On average, PM2.5 concentrations were a third (33 per cent) higher at schools in London than in the rest of England…reports Asian Lite News.
Children in London are four times more likely to go to school in areas with high levels pollution levels that exceed World Health Organization (WHO) limits, than children in the rest of England, reveals New City Hall analysis.
According to the new analysis, the poor air quality stunts the growth of children’s lungs and worsens chronic illnesses, such as asthma, lung and heart disease. It has found 3.1m English children are attending schools in areas exceeding WHO limits for PM2.5.
The new analysis of the national Government data for annual average PM2.5 in 2019 also shows that, before the pandemic, more than 1.2 million children in London attended schools in areas that exceeded WHO limits for PM2.5 – more than 700,000 of them are of primary school age
Also, 98 per cent of state primary and secondary schools in London were in areas that exceeded WHO limits, compared with 24 per cent outside of London.
On average, PM2.5 concentrations were a third (33 per cent) higher at schools in London than in the rest of England.
This is having a real impact on children’s health. A landmark study of the impact of London’s air pollution found children growing up in polluted parts of the capital showed significantly smaller lung volume, with a loss of approximately five per cent in lung capacity – equivalent to two large eggs – compared to their peers in the rest of England.
Research shows that those exposed to the worst air pollution are more likely to be deprived Londoners and from Black, Asian and Minority Ethnic communities. The ULEZ expansion in combination with the Mayor’s other air quality policies will help reduce the exposure gap between the most and least deprived areas by 71 per cent by 2030.
The difference in exposure between areas with the highest and lowest proportion of BAME residents will decrease by up to 85 per cent. There is also emerging evidence linking air pollution with an increased vulnerability to the most severe impacts of COVID.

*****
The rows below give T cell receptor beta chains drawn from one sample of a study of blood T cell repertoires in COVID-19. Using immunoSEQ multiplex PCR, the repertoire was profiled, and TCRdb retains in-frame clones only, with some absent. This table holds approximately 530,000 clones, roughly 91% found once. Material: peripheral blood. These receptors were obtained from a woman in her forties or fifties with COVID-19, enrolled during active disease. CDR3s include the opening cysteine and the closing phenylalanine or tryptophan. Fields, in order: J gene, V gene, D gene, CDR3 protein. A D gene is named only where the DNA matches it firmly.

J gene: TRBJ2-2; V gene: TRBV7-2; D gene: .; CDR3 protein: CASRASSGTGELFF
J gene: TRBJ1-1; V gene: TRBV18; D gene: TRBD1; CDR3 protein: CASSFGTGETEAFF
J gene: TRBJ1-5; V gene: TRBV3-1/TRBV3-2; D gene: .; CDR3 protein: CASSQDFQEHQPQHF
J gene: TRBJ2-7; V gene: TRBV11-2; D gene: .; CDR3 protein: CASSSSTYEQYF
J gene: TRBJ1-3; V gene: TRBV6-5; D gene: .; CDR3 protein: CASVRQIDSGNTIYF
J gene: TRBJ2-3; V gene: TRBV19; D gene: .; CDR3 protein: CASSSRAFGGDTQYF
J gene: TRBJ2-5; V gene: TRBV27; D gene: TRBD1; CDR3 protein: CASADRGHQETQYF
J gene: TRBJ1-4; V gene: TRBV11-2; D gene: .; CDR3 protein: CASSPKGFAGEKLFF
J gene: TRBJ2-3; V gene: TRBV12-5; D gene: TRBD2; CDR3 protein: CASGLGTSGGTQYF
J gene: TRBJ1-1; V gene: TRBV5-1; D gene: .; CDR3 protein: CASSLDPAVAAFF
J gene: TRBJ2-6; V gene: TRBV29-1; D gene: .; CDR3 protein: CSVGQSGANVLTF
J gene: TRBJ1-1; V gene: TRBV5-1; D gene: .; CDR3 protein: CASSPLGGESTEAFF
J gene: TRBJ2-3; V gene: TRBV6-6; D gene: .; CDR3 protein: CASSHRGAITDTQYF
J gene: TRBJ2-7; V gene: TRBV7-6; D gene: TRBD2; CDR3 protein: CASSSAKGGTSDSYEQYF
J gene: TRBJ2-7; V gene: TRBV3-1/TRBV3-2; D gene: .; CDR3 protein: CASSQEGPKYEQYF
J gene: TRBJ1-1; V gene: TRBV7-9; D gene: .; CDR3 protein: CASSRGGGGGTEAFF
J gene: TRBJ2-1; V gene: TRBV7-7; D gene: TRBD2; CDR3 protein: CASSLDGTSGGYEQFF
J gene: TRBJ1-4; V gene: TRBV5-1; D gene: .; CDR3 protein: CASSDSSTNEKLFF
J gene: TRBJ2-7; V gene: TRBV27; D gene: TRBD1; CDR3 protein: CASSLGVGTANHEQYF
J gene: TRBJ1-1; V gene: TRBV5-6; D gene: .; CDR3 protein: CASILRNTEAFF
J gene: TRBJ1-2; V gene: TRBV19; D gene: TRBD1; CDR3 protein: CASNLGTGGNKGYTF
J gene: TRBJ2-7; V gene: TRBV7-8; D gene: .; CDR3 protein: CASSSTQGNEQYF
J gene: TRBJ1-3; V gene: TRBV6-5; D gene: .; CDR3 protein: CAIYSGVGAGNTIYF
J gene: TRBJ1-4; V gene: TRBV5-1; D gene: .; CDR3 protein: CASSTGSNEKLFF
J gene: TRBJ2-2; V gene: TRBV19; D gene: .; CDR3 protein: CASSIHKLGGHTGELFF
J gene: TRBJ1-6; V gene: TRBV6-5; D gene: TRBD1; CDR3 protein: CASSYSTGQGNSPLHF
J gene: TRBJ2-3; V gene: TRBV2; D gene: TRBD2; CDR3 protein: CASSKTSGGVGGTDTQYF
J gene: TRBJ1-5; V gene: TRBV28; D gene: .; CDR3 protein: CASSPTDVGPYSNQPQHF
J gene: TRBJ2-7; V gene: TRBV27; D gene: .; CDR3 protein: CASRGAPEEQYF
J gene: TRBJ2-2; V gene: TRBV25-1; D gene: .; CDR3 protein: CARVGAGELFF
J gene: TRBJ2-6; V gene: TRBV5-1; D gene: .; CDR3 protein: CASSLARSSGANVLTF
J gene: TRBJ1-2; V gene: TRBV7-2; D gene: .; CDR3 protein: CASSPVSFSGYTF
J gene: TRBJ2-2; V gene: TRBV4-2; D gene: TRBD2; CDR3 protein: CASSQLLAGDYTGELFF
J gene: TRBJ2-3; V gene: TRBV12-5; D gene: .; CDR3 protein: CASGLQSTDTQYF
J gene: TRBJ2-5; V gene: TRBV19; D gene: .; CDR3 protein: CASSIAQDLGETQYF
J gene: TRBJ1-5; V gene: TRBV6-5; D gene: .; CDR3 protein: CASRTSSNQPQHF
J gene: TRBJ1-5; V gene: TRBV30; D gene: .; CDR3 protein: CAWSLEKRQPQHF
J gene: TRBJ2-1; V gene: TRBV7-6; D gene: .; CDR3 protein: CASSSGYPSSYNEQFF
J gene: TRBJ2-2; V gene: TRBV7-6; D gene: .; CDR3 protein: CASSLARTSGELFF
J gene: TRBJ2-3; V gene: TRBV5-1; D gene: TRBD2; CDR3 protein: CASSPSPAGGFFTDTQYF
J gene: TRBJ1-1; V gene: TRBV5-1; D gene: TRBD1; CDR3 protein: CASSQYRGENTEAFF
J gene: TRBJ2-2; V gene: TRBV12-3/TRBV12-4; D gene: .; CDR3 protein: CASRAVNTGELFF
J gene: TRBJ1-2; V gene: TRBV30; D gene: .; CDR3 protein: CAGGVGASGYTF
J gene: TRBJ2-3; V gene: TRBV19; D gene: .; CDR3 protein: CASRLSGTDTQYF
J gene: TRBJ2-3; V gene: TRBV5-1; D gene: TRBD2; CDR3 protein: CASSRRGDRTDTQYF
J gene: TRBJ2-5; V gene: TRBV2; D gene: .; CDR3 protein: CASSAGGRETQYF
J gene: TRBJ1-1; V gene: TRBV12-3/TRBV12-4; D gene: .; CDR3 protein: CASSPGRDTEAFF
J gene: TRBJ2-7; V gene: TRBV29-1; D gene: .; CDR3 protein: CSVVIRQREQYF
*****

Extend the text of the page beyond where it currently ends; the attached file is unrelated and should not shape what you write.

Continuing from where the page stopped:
The Mayor of London, Sadiq Khan, said: “For too long it has been accepted that children growing up in London will breathe more polluted air than their friends and family outside this great city. But I don’t accept this. I’m doing everything in my power to stop young Londoners breathing air so filthy that it damages their lungs and causes thousands of premature deaths every year. This is why I’m expanding the Ultra Low Emission Zone later this year.
“I want to make sure all of London meets the World Health Organization limits for particulate matter. But I can’t do it alone and I want to work with Government to achieve this goal. That’s why I’m asking for the new Environment Bill to include legally binding WHO recommended limits to be achieved by 2030. We can’t sleep walk from the health crisis of COVID back into complacency over the major impact of toxic air on everyone’s health.”
Harriet Edwards, Senior Policy and Projects Manager, Air Quality, at Asthma UK and the British Lung Foundation, said: Each year, the capital’s poor air quality contributes to around 1,000 emergency hospital admissions for children with asthma and other respiratory conditions. Children should feel safe when they are at school, but instead they are being exposed to dangerous levels of air pollution which could be damaging their lungs and future prospects. For the tens of thousands of children living with existing lung conditions, breathing dirty air could trigger a life-threatening asthma attack or exacerbation. That’s why we welcome the expanded ULEZ to help make more of London’s schools safer and more inclusive for children with all types of lung disease.”